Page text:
What are TypeScript’s any, void, never, undefined and null types

Unlike intuitive types such as string or number, the types any, void, never, undefined and null might cause a confusion for a newbie TypeScript developer. In this post, I will share what I have learned about these types.


The simplest one is any. From the spec:

The Any type is used to represent any JavaScript value. The Any type is a supertype of all types and is assignable to and from all types. In general, in places where a type is not explicitly provided and TypeScript cannot infer one, the Any type is assumed.

So, the any is the way how so-called optional typing is implemented in TypeScript. With any you effectively switch off the type checking and working in “JavaScript mode”. It is very useful when you gradually migrate from JavaScript and have not yet figured out all types. This is one of the core TypeScript’s value propositions.

undefined, null and –strictNullChecks

From the spec:

The Null type corresponds to the similarly named JavaScript primitive type and is the type of the null literal. The Undefined type corresponds to the similarly named JavaScript primitive type and is the type of the undefined literal. The Null type is a subtype of all types, except the Undefined type. The undefined type is a subtype of all types.

So from the spec, these types are the types whose domains consist of only one value and undefined is a specialization or subtype of null. However, despite of having this specialization relationship you still can assign null to the variable of type undefined and vice versa, hence more specifically the domains of both null and undefined are two values null and undefined:

The compiler option --strictNullChecks enables strict null checking mode, which removes the null and undefined values from the domain of every type and is only assignable to themselves and any. I believe this is much simpler to understand and predict how TypeScript will behave in different situations. Strict null checks provide us with the tool to increase the code reliability and therefore I recommend to always have it switched on unless you are dealing with a huge legacy system which does not compile because of this compiler switch.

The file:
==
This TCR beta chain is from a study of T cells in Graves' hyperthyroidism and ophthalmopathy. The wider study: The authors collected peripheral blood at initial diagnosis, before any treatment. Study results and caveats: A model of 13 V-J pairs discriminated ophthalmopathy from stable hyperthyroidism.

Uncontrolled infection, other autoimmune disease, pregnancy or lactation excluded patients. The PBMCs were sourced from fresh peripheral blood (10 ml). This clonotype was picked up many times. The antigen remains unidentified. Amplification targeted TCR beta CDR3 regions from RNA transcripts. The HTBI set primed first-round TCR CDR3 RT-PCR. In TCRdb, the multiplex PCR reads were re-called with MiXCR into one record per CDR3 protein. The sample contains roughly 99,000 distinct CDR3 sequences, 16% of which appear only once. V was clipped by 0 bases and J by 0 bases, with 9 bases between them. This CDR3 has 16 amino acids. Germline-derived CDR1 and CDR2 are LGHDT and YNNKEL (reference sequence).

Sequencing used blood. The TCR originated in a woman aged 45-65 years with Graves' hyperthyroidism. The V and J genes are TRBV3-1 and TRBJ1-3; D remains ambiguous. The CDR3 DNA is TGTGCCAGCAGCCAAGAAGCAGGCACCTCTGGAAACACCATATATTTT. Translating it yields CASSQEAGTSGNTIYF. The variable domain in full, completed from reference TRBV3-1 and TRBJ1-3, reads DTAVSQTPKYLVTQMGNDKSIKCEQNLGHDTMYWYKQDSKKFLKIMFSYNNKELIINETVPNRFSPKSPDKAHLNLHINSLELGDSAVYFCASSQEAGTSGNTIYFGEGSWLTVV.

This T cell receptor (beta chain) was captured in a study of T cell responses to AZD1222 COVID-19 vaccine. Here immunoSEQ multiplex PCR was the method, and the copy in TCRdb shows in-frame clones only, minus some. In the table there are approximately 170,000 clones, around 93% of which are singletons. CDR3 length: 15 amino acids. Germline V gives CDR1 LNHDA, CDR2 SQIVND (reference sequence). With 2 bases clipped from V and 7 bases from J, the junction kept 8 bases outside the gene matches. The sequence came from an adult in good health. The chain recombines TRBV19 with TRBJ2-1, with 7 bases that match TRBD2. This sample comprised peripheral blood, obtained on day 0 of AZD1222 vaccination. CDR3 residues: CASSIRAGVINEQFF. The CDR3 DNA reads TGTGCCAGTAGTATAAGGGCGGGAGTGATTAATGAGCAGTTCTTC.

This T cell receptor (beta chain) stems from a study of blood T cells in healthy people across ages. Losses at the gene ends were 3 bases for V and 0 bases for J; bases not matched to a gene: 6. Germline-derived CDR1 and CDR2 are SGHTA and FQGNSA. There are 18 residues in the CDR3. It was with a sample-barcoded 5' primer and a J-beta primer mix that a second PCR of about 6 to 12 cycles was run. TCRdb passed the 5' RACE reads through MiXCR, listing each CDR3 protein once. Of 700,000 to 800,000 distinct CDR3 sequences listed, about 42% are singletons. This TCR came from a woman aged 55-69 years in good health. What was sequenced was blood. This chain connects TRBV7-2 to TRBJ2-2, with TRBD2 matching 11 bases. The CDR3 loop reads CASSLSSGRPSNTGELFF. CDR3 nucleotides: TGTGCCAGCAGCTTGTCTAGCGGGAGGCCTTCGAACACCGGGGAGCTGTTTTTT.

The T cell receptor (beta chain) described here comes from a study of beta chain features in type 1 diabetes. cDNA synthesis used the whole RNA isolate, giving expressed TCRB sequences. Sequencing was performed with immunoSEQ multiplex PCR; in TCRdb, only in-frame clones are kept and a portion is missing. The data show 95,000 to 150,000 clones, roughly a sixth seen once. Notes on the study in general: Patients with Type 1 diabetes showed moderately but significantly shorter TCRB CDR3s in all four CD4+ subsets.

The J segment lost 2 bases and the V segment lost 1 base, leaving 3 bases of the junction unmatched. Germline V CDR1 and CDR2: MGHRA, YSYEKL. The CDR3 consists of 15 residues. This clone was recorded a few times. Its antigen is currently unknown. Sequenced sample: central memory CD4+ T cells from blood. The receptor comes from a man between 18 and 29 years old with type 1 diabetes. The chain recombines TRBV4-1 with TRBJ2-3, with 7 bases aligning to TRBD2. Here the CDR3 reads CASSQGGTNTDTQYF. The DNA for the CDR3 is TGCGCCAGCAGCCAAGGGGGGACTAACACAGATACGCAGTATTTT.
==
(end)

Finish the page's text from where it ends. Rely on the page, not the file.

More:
From the spec:

The Void type, referenced by the void keyword, represents the absence of a value and is used as the return type of functions with no return value. The only possible values for the Void type are null and undefined. The Void type is a subtype of the Any type and a supertype of the Null and Undefined types.

This seems to be the pretty simple type with the domain of two values null and undefined. But as we learned earlier, the same domain is defined for null and undefined types. While the need for later types is dictated by Javascript, why we need yet another type with the same domain? Well, first, with --strictNullChecks the domains become not the same and second, we want to logically differentiate between function which might return undefined in some cases and function which does not expect to return any value at all:


The never type represents the type of values that never occur. It is a bit weird, but it perfectly makes sense in cases when function never returns a value or when you write a code in the code branch which will never execute:


Leave a Reply

Your email address will not be published.